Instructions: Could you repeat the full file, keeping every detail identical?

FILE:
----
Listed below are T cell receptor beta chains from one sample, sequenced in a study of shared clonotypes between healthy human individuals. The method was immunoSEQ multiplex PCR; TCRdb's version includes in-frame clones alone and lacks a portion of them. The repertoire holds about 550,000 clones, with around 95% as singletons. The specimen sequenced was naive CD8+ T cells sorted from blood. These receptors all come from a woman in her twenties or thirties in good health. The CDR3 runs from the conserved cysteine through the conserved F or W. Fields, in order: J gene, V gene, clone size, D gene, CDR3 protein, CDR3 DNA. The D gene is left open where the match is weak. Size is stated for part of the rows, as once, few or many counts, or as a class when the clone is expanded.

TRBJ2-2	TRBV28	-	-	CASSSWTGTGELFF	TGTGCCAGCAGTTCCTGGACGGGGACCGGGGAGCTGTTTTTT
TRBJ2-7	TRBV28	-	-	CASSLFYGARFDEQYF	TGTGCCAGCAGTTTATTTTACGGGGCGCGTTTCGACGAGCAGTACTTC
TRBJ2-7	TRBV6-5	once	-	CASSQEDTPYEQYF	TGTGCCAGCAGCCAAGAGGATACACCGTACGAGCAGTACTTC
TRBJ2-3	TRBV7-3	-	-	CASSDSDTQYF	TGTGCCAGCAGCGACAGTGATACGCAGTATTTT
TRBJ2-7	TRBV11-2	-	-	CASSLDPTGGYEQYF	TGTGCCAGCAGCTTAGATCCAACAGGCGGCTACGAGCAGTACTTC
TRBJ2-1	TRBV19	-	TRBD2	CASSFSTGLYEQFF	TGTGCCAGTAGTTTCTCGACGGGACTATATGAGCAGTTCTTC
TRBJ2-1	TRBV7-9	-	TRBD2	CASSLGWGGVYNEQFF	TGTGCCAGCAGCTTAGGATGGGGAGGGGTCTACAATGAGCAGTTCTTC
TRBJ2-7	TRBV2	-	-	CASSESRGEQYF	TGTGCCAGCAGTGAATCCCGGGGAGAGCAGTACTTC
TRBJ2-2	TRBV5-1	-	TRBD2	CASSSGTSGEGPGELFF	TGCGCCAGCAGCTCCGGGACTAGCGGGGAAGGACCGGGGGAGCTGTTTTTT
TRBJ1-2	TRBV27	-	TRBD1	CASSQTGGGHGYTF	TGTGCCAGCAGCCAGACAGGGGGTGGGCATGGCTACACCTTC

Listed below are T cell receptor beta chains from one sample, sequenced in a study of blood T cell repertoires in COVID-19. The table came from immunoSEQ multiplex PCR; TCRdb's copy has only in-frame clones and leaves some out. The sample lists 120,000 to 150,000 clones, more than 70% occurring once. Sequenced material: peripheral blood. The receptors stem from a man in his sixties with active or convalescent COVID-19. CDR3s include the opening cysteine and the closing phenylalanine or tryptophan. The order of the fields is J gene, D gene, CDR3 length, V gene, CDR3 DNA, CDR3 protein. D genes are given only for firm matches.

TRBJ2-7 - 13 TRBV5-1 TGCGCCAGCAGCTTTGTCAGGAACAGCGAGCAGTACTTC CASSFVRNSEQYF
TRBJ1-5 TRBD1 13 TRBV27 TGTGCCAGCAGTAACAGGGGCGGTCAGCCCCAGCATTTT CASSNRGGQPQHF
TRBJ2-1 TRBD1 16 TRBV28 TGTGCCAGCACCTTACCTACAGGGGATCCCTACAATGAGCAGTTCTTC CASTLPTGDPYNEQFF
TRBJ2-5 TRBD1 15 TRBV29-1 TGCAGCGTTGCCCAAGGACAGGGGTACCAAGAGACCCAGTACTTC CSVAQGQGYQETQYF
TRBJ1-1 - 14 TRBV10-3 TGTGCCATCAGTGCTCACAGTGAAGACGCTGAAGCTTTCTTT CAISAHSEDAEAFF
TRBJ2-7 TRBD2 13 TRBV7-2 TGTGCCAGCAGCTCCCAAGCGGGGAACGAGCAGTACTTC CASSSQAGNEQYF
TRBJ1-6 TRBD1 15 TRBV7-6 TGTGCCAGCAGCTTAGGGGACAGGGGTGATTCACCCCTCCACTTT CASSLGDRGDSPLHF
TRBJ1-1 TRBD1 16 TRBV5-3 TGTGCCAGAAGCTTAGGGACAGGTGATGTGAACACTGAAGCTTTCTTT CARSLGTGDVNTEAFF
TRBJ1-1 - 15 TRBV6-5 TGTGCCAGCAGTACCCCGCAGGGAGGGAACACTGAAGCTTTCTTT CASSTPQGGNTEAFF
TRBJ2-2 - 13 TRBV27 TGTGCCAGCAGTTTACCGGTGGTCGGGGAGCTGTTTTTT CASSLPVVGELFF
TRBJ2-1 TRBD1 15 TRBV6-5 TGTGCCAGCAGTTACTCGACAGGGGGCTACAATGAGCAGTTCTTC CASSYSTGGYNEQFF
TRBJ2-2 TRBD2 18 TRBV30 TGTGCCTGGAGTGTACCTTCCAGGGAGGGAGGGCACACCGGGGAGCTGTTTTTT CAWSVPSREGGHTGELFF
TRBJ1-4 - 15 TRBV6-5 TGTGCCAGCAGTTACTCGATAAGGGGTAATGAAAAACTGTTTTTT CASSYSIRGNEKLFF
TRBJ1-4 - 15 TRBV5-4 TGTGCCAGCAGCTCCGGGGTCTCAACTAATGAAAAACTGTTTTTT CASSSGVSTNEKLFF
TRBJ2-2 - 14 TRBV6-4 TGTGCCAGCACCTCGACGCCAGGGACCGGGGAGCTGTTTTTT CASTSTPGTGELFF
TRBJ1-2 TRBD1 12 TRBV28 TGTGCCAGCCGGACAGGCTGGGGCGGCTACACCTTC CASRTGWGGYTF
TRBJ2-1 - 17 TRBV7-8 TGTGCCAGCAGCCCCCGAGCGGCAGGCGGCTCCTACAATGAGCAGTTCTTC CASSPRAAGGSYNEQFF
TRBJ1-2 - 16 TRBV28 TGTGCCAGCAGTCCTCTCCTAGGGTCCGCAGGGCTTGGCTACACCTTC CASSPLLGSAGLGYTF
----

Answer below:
Listed below are T cell receptor beta chains from one sample, sequenced in a study of shared clonotypes between healthy human individuals. The method was immunoSEQ multiplex PCR; TCRdb's version includes in-frame clones alone and lacks a portion of them. The repertoire holds about 550,000 clones, with around 95% as singletons. The specimen sequenced was naive CD8+ T cells sorted from blood. These receptors all come from a woman in her twenties or thirties in good health. The CDR3 runs from the conserved cysteine through the conserved F or W. Fields, in order: J gene, V gene, clone size, D gene, CDR3 protein, CDR3 DNA. The D gene is left open where the match is weak. Size is stated for part of the rows, as once, few or many counts, or as a class when the clone is expanded.

TRBJ2-2	TRBV28	-	-	CASSSWTGTGELFF	TGTGCCAGCAGTTCCTGGACGGGGACCGGGGAGCTGTTTTTT
TRBJ2-7	TRBV28	-	-	CASSLFYGARFDEQYF	TGTGCCAGCAGTTTATTTTACGGGGCGCGTTTCGACGAGCAGTACTTC
TRBJ2-7	TRBV6-5	once	-	CASSQEDTPYEQYF	TGTGCCAGCAGCCAAGAGGATACACCGTACGAGCAGTACTTC
TRBJ2-3	TRBV7-3	-	-	CASSDSDTQYF	TGTGCCAGCAGCGACAGTGATACGCAGTATTTT
TRBJ2-7	TRBV11-2	-	-	CASSLDPTGGYEQYF	TGTGCCAGCAGCTTAGATCCAACAGGCGGCTACGAGCAGTACTTC
TRBJ2-1	TRBV19	-	TRBD2	CASSFSTGLYEQFF	TGTGCCAGTAGTTTCTCGACGGGACTATATGAGCAGTTCTTC
TRBJ2-1	TRBV7-9	-	TRBD2	CASSLGWGGVYNEQFF	TGTGCCAGCAGCTTAGGATGGGGAGGGGTCTACAATGAGCAGTTCTTC
TRBJ2-7	TRBV2	-	-	CASSESRGEQYF	TGTGCCAGCAGTGAATCCCGGGGAGAGCAGTACTTC
TRBJ2-2	TRBV5-1	-	TRBD2	CASSSGTSGEGPGELFF	TGCGCCAGCAGCTCCGGGACTAGCGGGGAAGGACCGGGGGAGCTGTTTTTT
TRBJ1-2	TRBV27	-	TRBD1	CASSQTGGGHGYTF	TGTGCCAGCAGCCAGACAGGGGGTGGGCATGGCTACACCTTC

Listed below are T cell receptor beta chains from one sample, sequenced in a study of blood T cell repertoires in COVID-19. The table came from immunoSEQ multiplex PCR; TCRdb's copy has only in-frame clones and leaves some out. The sample lists 120,000 to 150,000 clones, more than 70% occurring once. Sequenced material: peripheral blood. The receptors stem from a man in his sixties with active or convalescent COVID-19. CDR3s include the opening cysteine and the closing phenylalanine or tryptophan. The order of the fields is J gene, D gene, CDR3 length, V gene, CDR3 DNA, CDR3 protein. D genes are given only for firm matches.

TRBJ2-7 - 13 TRBV5-1 TGCGCCAGCAGCTTTGTCAGGAACAGCGAGCAGTACTTC CASSFVRNSEQYF
TRBJ1-5 TRBD1 13 TRBV27 TGTGCCAGCAGTAACAGGGGCGGTCAGCCCCAGCATTTT CASSNRGGQPQHF
TRBJ2-1 TRBD1 16 TRBV28 TGTGCCAGCACCTTACCTACAGGGGATCCCTACAATGAGCAGTTCTTC CASTLPTGDPYNEQFF
TRBJ2-5 TRBD1 15 TRBV29-1 TGCAGCGTTGCCCAAGGACAGGGGTACCAAGAGACCCAGTACTTC CSVAQGQGYQETQYF
TRBJ1-1 - 14 TRBV10-3 TGTGCCATCAGTGCTCACAGTGAAGACGCTGAAGCTTTCTTT CAISAHSEDAEAFF
TRBJ2-7 TRBD2 13 TRBV7-2 TGTGCCAGCAGCTCCCAAGCGGGGAACGAGCAGTACTTC CASSSQAGNEQYF
TRBJ1-6 TRBD1 15 TRBV7-6 TGTGCCAGCAGCTTAGGGGACAGGGGTGATTCACCCCTCCACTTT CASSLGDRGDSPLHF
TRBJ1-1 TRBD1 16 TRBV5-3 TGTGCCAGAAGCTTAGGGACAGGTGATGTGAACACTGAAGCTTTCTTT CARSLGTGDVNTEAFF
TRBJ1-1 - 15 TRBV6-5 TGTGCCAGCAGTACCCCGCAGGGAGGGAACACTGAAGCTTTCTTT CASSTPQGGNTEAFF
TRBJ2-2 - 13 TRBV27 TGTGCCAGCAGTTTACCGGTGGTCGGGGAGCTGTTTTTT CASSLPVVGELFF
TRBJ2-1 TRBD1 15 TRBV6-5 TGTGCCAGCAGTTACTCGACAGGGGGCTACAATGAGCAGTTCTTC CASSYSTGGYNEQFF
TRBJ2-2 TRBD2 18 TRBV30 TGTGCCTGGAGTGTACCTTCCAGGGAGGGAGGGCACACCGGGGAGCTGTTTTTT CAWSVPSREGGHTGELFF
TRBJ1-4 - 15 TRBV6-5 TGTGCCAGCAGTTACTCGATAAGGGGTAATGAAAAACTGTTTTTT CASSYSIRGNEKLFF
TRBJ1-4 - 15 TRBV5-4 TGTGCCAGCAGCTCCGGGGTCTCAACTAATGAAAAACTGTTTTTT CASSSGVSTNEKLFF
TRBJ2-2 - 14 TRBV6-4 TGTGCCAGCACCTCGACGCCAGGGACCGGGGAGCTGTTTTTT CASTSTPGTGELFF
TRBJ1-2 TRBD1 12 TRBV28 TGTGCCAGCCGGACAGGCTGGGGCGGCTACACCTTC CASRTGWGGYTF
TRBJ2-1 - 17 TRBV7-8 TGTGCCAGCAGCCCCCGAGCGGCAGGCGGCTCCTACAATGAGCAGTTCTTC CASSPRAAGGSYNEQFF
TRBJ1-2 - 16 TRBV28 TGTGCCAGCAGTCCTCTCCTAGGGTCCGCAGGGCTTGGCTACACCTTC CASSPLLGSAGLGYTF